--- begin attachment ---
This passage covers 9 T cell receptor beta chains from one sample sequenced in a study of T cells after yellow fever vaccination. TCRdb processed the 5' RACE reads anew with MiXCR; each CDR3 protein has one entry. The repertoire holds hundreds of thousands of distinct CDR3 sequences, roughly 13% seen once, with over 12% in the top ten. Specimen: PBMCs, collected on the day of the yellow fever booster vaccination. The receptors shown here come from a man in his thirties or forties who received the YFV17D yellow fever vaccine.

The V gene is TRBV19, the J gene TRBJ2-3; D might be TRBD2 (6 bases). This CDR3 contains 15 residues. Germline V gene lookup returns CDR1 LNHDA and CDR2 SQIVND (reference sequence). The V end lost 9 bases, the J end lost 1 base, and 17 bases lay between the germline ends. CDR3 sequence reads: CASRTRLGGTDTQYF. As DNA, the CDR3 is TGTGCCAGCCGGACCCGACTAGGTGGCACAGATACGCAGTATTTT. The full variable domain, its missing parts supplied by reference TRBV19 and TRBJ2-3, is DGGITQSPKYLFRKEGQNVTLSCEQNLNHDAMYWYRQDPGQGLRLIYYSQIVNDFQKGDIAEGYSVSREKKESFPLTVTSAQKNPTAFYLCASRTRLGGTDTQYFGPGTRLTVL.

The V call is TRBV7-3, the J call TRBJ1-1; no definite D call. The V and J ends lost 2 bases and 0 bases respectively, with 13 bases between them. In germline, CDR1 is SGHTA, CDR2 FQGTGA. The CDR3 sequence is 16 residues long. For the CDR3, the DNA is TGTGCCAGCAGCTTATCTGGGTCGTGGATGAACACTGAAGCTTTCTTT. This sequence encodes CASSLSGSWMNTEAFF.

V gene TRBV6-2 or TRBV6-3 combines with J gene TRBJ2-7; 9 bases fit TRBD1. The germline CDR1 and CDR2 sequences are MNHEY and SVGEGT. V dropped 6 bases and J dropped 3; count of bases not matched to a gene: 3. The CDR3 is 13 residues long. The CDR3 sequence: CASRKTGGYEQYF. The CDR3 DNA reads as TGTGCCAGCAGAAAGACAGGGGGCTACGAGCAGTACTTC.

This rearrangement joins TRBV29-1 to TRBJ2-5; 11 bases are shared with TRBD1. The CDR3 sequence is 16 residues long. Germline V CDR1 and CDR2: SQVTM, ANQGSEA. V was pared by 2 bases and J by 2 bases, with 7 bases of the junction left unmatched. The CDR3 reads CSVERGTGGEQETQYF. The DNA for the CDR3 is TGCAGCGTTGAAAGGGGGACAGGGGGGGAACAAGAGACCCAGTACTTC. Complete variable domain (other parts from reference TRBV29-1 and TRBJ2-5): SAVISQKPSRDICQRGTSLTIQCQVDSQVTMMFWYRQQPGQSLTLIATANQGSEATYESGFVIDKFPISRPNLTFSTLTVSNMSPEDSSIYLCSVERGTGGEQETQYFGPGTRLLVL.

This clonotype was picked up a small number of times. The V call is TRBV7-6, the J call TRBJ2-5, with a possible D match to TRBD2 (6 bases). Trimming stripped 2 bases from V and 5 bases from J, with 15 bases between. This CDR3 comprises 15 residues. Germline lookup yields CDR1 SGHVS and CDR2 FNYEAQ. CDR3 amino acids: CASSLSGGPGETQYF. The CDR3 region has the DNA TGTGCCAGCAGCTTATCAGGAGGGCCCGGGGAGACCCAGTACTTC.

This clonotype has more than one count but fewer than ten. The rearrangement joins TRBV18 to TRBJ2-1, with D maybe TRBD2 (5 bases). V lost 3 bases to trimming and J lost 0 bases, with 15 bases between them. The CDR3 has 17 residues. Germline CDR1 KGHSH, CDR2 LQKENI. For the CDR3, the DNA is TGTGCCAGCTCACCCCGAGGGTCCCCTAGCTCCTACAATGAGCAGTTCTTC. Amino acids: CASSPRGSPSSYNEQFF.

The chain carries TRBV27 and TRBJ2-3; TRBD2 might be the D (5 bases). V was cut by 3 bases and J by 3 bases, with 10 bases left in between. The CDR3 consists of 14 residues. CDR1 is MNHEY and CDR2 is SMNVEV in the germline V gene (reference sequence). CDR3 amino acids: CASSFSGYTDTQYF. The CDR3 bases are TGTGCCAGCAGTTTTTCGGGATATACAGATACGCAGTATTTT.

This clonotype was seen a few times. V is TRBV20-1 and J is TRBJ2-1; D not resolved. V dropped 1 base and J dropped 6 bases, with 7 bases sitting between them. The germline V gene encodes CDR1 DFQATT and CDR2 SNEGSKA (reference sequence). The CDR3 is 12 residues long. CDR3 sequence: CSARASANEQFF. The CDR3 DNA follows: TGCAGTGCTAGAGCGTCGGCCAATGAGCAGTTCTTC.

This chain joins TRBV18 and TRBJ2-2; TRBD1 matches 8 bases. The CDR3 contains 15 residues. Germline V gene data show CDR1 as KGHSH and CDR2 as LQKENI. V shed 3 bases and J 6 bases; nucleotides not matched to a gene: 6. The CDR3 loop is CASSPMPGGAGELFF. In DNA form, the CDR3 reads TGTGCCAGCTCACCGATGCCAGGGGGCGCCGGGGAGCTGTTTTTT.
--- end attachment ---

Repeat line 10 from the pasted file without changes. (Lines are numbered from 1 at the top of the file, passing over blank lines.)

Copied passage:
This chain joins TRBV18 and TRBJ2-2; TRBD1 matches 8 bases. The CDR3 contains 15 residues. Germline V gene data show CDR1 as KGHSH and CDR2 as LQKENI. V shed 3 bases and J 6 bases; nucleotides not matched to a gene: 6. The CDR3 loop is CASSPMPGGAGELFF. In DNA form, the CDR3 reads TGTGCCAGCTCACCGATGCCAGGGGGCGCCGGGGAGCTGTTTTTT.